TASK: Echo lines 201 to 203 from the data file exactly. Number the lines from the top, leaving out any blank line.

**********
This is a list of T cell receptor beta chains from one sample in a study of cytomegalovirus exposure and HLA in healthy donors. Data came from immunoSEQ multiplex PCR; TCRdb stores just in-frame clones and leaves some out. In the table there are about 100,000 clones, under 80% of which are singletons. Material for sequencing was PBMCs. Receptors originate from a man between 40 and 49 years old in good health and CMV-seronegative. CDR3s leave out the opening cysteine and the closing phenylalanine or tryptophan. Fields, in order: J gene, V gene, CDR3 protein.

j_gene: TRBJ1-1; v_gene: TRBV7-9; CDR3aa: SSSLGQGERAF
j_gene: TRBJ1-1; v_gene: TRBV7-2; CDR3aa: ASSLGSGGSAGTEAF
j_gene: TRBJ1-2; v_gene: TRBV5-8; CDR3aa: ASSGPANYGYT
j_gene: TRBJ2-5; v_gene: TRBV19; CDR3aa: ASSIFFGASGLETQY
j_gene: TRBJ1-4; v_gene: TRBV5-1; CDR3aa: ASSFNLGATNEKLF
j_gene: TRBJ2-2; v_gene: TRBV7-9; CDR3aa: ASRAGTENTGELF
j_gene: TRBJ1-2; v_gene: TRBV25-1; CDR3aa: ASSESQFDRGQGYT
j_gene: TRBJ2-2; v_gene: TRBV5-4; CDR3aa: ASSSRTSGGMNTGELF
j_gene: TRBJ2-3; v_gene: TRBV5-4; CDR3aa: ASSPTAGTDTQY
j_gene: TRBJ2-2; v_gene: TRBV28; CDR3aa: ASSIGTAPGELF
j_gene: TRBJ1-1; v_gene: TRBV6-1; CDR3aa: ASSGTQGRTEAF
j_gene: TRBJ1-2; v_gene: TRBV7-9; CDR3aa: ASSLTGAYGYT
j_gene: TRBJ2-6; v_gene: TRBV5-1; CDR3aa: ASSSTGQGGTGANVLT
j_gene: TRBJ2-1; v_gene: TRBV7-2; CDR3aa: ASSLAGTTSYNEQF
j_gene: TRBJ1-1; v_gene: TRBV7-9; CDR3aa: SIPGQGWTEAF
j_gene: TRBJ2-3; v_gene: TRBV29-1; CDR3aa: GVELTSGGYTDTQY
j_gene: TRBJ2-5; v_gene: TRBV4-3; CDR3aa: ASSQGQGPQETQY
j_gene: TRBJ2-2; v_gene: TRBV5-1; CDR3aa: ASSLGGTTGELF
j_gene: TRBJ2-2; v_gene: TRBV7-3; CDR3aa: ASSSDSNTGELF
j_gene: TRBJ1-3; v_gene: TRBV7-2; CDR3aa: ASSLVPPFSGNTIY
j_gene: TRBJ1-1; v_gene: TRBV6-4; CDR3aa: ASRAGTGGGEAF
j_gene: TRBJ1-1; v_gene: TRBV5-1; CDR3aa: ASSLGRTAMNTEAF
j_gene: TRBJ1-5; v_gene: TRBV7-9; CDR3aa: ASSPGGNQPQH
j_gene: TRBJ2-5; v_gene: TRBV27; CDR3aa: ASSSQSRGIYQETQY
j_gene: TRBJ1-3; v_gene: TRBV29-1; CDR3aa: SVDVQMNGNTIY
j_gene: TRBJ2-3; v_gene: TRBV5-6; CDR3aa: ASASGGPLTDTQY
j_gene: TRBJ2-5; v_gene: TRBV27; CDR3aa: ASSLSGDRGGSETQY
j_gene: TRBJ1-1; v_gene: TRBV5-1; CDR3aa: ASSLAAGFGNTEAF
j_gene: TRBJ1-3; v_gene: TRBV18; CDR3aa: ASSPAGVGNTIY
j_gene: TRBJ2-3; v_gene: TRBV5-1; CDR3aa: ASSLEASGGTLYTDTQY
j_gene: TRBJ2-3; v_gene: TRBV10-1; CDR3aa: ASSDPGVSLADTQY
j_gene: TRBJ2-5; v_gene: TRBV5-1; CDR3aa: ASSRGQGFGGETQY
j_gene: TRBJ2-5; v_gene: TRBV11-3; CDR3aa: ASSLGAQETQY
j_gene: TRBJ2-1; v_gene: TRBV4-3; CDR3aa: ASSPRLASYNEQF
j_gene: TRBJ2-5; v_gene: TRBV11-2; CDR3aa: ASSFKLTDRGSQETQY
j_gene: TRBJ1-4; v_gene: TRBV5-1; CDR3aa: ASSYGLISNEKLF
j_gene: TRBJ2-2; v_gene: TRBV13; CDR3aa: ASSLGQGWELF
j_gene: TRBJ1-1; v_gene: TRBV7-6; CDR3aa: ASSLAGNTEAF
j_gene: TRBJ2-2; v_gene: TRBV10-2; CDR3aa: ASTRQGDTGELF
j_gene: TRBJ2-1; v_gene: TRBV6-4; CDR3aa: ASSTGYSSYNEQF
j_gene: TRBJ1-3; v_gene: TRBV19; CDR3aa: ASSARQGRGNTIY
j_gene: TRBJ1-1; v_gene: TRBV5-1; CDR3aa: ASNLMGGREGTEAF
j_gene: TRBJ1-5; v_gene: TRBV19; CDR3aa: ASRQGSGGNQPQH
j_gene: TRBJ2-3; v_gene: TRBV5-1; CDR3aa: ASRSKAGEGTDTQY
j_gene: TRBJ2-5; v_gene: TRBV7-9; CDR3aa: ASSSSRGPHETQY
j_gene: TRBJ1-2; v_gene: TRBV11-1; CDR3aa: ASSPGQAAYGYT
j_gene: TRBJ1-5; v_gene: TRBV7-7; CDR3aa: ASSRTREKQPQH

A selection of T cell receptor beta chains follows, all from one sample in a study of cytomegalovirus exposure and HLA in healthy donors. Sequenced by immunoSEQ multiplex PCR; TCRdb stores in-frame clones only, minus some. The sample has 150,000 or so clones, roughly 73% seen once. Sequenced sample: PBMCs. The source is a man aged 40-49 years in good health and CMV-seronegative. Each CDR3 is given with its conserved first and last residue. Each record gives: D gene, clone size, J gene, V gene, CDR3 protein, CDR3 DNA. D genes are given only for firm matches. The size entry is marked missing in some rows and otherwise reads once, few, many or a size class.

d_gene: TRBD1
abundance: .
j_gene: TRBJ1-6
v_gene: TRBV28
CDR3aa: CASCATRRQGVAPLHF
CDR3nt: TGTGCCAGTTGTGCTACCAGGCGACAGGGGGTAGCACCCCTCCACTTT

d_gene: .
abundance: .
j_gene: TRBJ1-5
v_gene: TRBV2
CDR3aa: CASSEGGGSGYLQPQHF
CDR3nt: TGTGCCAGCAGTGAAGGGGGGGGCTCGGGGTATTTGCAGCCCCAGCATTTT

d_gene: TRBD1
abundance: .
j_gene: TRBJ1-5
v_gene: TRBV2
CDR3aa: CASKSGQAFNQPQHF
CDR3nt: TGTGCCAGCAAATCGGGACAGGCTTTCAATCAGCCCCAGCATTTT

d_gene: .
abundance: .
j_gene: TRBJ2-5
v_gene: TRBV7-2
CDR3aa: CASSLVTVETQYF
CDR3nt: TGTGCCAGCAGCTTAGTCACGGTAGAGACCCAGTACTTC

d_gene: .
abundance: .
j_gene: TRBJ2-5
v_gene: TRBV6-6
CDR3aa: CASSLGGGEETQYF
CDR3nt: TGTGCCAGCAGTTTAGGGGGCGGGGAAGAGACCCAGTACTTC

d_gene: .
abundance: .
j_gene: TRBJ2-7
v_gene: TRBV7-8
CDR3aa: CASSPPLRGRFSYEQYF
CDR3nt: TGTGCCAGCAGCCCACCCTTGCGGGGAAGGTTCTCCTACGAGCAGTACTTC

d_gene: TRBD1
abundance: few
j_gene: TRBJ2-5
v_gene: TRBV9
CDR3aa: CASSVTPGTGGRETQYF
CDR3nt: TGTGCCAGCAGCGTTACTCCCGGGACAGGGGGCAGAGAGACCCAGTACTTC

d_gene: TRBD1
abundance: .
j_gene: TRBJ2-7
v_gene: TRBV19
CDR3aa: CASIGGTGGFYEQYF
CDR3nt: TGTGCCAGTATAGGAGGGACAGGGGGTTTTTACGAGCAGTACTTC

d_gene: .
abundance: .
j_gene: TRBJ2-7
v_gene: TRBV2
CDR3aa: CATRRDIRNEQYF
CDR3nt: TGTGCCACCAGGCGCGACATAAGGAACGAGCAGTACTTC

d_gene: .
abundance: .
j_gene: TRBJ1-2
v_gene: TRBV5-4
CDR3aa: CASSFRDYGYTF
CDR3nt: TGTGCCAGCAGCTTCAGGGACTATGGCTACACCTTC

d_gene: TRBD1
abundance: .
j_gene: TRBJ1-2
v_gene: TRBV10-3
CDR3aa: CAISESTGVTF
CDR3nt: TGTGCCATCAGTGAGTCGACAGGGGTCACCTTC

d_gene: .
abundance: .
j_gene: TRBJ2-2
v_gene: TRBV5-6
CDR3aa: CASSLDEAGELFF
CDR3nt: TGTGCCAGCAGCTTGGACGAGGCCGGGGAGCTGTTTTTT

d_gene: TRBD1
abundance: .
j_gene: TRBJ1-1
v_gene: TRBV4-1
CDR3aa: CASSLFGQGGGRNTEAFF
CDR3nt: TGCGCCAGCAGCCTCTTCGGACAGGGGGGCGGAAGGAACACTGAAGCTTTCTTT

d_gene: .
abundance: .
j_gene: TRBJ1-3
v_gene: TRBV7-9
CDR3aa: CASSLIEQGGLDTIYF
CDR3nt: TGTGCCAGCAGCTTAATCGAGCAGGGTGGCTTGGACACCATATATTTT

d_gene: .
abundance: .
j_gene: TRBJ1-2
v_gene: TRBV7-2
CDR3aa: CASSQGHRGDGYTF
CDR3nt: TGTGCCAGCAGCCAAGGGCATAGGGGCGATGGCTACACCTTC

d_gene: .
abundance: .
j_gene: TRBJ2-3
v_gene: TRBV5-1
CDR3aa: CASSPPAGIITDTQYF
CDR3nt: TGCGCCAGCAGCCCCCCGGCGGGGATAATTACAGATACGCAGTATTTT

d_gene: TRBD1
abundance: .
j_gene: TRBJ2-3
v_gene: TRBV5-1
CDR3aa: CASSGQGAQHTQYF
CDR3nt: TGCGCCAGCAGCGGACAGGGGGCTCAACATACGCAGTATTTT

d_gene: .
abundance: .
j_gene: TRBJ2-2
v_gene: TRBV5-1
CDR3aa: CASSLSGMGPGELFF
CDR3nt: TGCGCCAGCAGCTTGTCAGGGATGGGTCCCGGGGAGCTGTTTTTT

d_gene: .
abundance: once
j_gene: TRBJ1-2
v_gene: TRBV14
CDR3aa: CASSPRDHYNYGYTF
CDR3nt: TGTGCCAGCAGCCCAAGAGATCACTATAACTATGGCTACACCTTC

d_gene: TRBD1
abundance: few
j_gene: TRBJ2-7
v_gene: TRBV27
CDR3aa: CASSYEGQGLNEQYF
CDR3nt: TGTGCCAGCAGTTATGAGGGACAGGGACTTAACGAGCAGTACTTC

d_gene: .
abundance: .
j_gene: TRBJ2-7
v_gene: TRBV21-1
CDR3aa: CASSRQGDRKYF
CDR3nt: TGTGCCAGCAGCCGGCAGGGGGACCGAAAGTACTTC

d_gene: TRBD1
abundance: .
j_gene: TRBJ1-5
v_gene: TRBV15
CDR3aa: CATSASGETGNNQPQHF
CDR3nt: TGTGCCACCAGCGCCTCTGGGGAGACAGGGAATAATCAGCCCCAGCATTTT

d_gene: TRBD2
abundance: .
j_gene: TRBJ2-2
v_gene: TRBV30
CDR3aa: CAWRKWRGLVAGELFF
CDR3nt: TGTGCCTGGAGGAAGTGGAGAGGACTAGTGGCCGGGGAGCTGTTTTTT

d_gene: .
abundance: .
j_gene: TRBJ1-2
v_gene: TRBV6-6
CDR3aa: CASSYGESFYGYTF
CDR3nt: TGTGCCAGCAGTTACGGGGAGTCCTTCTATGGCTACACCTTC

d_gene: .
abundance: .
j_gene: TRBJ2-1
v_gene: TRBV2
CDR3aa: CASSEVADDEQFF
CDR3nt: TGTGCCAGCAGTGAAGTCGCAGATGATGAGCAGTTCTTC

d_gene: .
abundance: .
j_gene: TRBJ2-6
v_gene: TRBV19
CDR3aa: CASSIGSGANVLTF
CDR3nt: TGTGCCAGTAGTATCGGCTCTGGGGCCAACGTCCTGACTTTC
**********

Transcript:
abundance: .
j_gene: TRBJ2-6
v_gene: TRBV19